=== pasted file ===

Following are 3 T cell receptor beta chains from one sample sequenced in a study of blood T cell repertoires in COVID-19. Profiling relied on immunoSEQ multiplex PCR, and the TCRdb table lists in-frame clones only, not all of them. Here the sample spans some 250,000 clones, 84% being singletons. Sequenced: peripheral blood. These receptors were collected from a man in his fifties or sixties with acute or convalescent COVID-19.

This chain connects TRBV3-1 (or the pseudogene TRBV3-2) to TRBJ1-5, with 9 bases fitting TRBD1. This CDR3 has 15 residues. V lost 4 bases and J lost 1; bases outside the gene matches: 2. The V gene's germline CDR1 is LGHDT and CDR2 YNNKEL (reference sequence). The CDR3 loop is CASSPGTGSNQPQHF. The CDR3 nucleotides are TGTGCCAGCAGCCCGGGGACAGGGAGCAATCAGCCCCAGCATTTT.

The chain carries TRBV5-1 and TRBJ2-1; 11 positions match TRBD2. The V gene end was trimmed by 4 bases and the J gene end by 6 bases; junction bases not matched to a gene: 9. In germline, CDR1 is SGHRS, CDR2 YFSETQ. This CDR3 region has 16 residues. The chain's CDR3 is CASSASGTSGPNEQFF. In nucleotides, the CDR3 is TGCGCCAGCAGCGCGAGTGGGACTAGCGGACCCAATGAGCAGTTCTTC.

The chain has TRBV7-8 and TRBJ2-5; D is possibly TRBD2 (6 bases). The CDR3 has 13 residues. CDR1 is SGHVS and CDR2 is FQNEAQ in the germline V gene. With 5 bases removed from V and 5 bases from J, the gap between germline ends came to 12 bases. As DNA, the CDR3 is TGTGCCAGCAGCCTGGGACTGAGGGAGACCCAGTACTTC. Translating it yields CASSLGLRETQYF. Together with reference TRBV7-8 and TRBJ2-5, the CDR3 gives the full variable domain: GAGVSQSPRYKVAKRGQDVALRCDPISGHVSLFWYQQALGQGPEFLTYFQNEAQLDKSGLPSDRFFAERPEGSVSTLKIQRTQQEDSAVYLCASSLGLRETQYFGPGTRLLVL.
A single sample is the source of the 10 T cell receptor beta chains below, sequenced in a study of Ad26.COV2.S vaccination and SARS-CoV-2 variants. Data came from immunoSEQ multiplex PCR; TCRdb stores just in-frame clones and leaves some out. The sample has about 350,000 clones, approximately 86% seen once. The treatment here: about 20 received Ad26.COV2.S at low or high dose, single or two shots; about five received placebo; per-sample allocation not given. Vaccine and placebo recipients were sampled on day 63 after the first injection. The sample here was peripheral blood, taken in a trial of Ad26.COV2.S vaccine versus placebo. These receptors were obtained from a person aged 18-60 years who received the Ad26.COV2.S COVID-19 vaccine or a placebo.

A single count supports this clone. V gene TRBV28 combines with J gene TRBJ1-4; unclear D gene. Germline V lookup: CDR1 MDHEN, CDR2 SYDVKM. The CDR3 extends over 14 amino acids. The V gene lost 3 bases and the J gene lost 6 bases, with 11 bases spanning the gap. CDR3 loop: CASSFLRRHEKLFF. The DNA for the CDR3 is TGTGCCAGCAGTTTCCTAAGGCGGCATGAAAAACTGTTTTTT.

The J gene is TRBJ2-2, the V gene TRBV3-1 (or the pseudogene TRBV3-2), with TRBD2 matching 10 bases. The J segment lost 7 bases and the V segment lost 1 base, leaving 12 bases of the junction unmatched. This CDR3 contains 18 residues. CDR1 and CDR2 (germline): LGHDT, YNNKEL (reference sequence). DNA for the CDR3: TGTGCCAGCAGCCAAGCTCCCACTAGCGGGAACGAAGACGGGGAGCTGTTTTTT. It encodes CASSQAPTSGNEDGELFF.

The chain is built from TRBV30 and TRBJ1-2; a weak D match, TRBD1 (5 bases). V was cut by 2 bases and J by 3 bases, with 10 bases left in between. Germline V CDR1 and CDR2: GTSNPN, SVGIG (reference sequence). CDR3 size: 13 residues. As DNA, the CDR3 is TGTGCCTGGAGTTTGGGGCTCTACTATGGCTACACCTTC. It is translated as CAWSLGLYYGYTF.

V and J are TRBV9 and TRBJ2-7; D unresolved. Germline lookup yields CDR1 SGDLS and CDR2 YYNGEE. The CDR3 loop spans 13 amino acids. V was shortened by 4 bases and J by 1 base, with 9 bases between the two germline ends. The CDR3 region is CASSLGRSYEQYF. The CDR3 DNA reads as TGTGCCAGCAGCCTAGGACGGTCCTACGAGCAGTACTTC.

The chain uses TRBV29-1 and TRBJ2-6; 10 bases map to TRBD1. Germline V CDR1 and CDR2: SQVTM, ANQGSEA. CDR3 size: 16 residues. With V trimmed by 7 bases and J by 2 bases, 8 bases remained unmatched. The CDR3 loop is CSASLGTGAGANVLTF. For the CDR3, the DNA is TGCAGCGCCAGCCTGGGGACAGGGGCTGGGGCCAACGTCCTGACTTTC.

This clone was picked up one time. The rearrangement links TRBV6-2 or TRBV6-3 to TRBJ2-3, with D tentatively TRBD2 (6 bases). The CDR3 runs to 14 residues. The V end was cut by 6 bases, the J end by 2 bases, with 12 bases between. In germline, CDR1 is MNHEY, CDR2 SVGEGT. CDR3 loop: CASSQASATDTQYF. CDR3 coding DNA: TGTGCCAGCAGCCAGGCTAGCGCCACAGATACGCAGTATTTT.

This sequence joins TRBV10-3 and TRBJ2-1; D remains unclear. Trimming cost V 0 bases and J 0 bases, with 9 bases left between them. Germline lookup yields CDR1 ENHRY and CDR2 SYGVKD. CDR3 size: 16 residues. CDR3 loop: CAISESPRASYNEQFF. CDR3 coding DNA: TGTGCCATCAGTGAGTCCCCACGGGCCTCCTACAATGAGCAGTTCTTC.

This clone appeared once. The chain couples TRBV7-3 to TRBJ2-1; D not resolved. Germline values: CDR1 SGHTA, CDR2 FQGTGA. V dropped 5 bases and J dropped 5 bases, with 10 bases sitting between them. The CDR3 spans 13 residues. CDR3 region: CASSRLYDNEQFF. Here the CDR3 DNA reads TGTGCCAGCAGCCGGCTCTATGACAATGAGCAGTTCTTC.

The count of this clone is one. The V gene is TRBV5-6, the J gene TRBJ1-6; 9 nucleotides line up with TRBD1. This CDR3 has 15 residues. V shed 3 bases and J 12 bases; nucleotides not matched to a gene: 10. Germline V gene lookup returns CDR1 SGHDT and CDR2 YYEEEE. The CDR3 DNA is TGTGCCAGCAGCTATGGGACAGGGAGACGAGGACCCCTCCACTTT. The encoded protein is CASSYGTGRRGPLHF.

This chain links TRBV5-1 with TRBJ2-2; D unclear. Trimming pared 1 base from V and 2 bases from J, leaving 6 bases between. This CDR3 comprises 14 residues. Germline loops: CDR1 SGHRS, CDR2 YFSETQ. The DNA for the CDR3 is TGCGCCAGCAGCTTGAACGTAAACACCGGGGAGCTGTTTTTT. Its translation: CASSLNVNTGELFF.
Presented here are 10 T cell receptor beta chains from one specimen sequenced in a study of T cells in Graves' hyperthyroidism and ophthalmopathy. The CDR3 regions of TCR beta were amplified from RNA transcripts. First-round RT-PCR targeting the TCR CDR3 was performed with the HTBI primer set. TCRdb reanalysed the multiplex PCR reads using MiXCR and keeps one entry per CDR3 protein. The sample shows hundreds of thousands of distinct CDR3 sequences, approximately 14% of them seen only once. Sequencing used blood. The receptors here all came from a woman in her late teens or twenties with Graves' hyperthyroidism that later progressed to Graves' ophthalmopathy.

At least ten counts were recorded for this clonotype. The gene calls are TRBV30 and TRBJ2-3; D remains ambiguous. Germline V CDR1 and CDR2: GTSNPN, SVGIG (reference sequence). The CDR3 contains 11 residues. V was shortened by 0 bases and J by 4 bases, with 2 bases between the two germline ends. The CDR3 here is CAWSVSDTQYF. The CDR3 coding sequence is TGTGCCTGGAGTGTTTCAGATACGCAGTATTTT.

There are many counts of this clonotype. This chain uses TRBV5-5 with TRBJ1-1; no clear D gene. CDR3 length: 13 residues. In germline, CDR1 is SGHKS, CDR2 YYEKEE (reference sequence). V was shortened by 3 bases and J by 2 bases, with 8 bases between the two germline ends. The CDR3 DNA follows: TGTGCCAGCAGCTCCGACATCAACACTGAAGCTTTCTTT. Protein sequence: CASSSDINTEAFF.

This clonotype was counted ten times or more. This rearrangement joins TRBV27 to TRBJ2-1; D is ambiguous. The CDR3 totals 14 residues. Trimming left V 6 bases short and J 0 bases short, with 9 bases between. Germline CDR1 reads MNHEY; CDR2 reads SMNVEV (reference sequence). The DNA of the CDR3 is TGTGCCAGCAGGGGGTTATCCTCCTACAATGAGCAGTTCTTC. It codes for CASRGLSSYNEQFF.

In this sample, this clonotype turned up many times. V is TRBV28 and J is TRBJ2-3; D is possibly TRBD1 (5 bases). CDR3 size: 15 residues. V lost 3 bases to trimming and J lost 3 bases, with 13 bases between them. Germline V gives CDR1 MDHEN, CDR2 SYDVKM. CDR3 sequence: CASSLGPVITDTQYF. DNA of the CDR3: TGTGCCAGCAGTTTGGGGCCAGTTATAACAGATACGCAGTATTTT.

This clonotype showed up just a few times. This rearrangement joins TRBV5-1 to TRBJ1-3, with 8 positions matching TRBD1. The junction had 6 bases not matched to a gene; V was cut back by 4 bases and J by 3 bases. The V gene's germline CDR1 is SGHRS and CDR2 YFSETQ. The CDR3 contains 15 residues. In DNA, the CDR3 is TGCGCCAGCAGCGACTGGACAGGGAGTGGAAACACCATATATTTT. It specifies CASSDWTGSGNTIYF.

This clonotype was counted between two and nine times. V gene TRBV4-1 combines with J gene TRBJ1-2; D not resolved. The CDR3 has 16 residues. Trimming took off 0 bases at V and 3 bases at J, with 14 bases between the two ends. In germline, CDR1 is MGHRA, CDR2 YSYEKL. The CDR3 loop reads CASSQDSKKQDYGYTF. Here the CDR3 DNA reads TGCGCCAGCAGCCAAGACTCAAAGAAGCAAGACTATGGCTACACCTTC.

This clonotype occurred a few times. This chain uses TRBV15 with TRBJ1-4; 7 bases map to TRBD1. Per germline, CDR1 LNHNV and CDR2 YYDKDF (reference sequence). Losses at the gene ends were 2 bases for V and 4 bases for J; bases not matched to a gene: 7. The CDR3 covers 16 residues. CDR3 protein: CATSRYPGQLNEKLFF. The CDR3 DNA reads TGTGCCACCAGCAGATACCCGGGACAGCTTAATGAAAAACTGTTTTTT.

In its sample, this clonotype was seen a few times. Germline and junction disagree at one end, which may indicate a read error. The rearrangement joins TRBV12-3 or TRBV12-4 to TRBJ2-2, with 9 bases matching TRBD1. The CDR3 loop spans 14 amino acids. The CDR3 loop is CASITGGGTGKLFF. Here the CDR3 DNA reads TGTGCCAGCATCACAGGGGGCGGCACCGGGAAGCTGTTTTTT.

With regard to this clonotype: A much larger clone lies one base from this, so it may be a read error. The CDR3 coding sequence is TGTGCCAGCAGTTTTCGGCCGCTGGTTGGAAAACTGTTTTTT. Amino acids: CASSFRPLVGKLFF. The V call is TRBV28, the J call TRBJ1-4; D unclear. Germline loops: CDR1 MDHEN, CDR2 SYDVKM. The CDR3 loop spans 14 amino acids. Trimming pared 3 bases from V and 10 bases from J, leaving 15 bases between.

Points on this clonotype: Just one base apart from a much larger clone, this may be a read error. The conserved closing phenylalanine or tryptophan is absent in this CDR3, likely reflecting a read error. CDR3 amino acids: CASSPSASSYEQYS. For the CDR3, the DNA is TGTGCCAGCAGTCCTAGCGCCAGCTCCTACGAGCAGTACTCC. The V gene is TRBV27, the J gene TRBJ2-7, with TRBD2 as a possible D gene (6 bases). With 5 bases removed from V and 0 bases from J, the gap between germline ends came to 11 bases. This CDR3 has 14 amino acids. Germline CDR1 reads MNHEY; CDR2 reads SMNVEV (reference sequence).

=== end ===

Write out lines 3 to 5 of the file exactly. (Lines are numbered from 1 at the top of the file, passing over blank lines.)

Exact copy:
The chain carries TRBV5-1 and TRBJ2-1; 11 positions match TRBD2. The V gene end was trimmed by 4 bases and the J gene end by 6 bases; junction bases not matched to a gene: 9. In germline, CDR1 is SGHRS, CDR2 YFSETQ. This CDR3 region has 16 residues. The chain's CDR3 is CASSASGTSGPNEQFF. In nucleotides, the CDR3 is TGCGCCAGCAGCGCGAGTGGGACTAGCGGACCCAATGAGCAGTTCTTC.

The chain has TRBV7-8 and TRBJ2-5; D is possibly TRBD2 (6 bases). The CDR3 has 13 residues. CDR1 is SGHVS and CDR2 is FQNEAQ in the germline V gene. With 5 bases removed from V and 5 bases from J, the gap between germline ends came to 12 bases. As DNA, the CDR3 is TGTGCCAGCAGCCTGGGACTGAGGGAGACCCAGTACTTC. Translating it yields CASSLGLRETQYF. Together with reference TRBV7-8 and TRBJ2-5, the CDR3 gives the full variable domain: GAGVSQSPRYKVAKRGQDVALRCDPISGHVSLFWYQQALGQGPEFLTYFQNEAQLDKSGLPSDRFFAERPEGSVSTLKIQRTQQEDSAVYLCASSLGLRETQYFGPGTRLLVL.
A single sample is the source of the 10 T cell receptor beta chains below, sequenced in a study of Ad26.COV2.S vaccination and SARS-CoV-2 variants. Data came from immunoSEQ multiplex PCR; TCRdb stores just in-frame clones and leaves some out. The sample has about 350,000 clones, approximately 86% seen once. The treatment here: about 20 received Ad26.COV2.S at low or high dose, single or two shots; about five received placebo; per-sample allocation not given. Vaccine and placebo recipients were sampled on day 63 after the first injection. The sample here was peripheral blood, taken in a trial of Ad26.COV2.S vaccine versus placebo. These receptors were obtained from a person aged 18-60 years who received the Ad26.COV2.S COVID-19 vaccine or a placebo.